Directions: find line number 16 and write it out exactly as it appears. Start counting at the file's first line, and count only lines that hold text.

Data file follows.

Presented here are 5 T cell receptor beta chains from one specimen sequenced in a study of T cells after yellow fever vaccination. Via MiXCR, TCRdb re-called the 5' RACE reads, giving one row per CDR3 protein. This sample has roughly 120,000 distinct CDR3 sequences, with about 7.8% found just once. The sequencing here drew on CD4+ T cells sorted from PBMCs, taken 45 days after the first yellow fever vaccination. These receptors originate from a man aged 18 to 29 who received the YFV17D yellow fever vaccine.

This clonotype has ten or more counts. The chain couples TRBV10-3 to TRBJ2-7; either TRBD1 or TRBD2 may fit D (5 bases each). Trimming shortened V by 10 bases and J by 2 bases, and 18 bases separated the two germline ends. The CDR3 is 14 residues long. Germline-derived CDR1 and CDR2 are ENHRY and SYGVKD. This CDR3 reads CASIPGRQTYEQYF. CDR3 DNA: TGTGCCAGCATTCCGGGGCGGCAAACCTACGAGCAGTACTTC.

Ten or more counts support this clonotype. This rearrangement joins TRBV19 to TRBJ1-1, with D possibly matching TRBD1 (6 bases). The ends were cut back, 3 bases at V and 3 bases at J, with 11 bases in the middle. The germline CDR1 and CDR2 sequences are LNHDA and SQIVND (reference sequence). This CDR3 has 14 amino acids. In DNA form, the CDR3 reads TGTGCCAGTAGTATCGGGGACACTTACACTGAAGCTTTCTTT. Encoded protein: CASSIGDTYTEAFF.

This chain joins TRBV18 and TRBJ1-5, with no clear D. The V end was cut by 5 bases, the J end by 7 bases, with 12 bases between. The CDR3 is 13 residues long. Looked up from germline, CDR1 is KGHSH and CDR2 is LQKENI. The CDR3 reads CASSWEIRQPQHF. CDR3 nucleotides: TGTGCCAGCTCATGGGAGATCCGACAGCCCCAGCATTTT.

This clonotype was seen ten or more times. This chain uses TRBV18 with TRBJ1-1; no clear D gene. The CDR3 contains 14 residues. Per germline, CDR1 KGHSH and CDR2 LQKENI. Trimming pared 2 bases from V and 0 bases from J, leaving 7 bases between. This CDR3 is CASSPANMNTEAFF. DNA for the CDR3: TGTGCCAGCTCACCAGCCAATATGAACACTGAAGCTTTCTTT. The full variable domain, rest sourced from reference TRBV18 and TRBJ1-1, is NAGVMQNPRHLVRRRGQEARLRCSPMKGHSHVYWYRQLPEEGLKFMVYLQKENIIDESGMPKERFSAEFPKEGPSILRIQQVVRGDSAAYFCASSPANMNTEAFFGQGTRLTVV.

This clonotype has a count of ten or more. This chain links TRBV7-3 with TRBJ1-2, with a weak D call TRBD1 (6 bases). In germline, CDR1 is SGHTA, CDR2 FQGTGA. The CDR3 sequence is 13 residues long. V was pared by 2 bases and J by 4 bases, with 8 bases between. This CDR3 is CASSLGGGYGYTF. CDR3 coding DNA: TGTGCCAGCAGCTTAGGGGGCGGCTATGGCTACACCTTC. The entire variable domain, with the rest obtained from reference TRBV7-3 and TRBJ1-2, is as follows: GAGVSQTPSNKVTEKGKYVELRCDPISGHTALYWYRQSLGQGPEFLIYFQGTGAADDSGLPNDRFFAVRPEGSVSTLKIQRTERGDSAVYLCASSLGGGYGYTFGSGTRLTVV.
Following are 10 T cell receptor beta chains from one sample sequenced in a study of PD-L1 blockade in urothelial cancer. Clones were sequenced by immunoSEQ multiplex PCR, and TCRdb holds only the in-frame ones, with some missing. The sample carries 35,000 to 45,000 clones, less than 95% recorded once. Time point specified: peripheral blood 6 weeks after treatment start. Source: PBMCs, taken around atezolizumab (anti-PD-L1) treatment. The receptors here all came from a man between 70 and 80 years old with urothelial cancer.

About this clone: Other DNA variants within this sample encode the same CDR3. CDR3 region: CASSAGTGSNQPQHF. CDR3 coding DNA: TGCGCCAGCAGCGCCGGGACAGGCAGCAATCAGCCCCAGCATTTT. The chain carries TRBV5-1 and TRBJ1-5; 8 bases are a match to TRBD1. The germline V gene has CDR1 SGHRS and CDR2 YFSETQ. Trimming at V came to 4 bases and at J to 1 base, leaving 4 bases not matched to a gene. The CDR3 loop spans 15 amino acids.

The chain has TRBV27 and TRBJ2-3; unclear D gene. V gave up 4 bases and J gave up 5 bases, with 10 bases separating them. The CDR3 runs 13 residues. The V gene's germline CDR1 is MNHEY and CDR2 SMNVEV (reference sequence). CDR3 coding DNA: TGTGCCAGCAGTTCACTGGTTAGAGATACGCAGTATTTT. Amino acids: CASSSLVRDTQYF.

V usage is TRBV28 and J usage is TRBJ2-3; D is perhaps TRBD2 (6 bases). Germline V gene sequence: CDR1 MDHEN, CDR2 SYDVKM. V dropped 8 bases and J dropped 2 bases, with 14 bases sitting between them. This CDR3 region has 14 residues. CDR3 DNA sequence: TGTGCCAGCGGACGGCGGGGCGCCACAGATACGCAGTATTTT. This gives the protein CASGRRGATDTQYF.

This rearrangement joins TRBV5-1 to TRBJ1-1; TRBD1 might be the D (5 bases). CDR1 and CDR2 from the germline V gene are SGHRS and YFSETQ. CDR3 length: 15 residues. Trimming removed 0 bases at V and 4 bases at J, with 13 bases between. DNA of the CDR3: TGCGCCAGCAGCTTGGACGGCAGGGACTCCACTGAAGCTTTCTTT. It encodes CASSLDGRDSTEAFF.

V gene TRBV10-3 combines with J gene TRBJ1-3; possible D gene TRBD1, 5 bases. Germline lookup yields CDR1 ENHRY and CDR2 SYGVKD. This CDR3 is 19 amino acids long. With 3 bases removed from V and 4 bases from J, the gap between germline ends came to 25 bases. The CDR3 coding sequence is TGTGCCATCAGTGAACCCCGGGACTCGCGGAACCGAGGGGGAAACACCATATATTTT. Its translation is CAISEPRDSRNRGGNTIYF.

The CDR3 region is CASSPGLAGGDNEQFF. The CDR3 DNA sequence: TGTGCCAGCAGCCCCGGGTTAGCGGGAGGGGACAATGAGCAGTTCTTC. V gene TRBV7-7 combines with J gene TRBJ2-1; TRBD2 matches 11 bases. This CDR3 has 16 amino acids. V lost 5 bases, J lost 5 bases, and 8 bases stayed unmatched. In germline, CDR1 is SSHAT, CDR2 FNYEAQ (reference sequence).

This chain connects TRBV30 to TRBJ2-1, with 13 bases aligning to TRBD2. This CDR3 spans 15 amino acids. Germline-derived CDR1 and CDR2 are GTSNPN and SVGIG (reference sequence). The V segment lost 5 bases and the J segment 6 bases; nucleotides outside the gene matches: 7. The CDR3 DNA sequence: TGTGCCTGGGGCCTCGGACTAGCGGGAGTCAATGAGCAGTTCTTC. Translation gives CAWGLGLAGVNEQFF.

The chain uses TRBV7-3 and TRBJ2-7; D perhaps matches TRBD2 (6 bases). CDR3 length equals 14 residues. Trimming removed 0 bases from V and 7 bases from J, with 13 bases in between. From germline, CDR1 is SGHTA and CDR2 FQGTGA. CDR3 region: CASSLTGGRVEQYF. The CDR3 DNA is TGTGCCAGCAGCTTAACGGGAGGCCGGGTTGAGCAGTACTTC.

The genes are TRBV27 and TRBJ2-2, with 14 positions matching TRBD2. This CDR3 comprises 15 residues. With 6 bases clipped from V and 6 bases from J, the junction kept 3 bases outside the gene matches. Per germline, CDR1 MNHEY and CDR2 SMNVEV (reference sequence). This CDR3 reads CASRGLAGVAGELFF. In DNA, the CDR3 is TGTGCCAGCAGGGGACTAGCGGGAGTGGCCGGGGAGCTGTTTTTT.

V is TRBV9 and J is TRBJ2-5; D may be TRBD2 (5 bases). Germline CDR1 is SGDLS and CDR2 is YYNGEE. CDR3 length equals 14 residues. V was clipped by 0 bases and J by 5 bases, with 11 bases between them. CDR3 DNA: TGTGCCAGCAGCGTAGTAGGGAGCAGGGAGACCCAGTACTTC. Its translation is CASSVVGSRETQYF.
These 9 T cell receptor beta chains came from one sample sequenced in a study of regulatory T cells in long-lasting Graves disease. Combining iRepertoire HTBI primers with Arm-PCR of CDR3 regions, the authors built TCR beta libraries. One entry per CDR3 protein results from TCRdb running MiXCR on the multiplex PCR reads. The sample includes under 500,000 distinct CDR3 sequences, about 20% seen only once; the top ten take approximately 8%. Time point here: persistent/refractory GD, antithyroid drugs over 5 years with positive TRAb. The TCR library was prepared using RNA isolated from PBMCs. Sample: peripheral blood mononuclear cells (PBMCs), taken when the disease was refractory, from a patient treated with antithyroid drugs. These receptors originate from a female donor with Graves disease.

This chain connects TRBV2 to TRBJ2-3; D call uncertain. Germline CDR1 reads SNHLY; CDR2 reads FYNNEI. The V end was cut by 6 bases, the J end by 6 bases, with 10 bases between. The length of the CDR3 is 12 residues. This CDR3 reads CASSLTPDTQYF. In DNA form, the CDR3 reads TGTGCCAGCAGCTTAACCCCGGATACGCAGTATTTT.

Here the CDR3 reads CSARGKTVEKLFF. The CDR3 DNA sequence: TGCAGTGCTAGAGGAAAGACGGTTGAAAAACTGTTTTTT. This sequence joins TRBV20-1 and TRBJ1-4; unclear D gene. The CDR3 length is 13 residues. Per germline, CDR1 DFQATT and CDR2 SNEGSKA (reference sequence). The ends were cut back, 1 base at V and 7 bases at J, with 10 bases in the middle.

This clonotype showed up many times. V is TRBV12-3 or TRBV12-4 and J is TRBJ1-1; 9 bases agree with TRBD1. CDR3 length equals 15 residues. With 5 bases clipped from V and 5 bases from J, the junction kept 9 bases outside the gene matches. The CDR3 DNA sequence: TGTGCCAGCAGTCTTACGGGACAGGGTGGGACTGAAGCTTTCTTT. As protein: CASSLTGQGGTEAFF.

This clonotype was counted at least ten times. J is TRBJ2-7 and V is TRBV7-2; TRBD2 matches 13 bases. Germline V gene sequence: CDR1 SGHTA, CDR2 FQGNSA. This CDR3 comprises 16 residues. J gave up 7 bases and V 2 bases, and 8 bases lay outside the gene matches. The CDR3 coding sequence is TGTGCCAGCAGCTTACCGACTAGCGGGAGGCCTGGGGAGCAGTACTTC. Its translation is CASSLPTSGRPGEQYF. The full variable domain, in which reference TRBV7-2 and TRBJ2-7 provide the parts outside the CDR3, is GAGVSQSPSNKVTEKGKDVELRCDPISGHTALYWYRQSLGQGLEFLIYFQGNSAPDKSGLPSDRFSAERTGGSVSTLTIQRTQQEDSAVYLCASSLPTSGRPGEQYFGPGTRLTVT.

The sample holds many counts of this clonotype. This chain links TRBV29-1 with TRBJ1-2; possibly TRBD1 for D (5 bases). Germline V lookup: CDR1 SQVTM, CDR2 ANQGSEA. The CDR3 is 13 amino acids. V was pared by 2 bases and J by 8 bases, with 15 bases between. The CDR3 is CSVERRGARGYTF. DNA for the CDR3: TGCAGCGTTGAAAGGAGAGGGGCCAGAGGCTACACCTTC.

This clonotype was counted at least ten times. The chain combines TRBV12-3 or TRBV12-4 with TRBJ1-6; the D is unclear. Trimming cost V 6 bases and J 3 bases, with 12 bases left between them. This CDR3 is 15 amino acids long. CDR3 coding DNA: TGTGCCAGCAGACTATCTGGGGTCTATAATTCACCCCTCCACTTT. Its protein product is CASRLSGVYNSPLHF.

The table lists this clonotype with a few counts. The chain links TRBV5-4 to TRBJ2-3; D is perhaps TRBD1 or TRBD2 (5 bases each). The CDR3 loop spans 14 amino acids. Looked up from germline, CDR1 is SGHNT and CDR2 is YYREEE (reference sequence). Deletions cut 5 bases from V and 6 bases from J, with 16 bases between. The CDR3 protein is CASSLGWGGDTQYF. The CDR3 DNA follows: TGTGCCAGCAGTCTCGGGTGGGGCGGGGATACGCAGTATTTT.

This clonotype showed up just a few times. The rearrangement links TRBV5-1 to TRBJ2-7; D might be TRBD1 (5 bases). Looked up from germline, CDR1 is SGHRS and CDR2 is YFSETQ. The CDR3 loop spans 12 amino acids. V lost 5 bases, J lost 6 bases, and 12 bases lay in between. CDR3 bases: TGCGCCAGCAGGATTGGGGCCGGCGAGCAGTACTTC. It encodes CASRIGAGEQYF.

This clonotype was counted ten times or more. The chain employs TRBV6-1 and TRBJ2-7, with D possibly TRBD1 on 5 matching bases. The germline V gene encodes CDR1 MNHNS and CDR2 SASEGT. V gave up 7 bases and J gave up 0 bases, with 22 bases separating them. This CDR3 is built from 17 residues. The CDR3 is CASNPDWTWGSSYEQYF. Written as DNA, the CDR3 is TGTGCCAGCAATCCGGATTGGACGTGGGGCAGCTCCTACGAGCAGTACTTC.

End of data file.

The genes are TRBV27 and TRBJ2-2, with 14 positions matching TRBD2. This CDR3 comprises 15 residues. With 6 bases clipped from V and 6 bases from J, the junction kept 3 bases outside the gene matches. Per germline, CDR1 MNHEY and CDR2 SMNVEV (reference sequence). This CDR3 reads CASRGLAGVAGELFF. In DNA, the CDR3 is TGTGCCAGCAGGGGACTAGCGGGAGTGGCCGGGGAGCTGTTTTTT.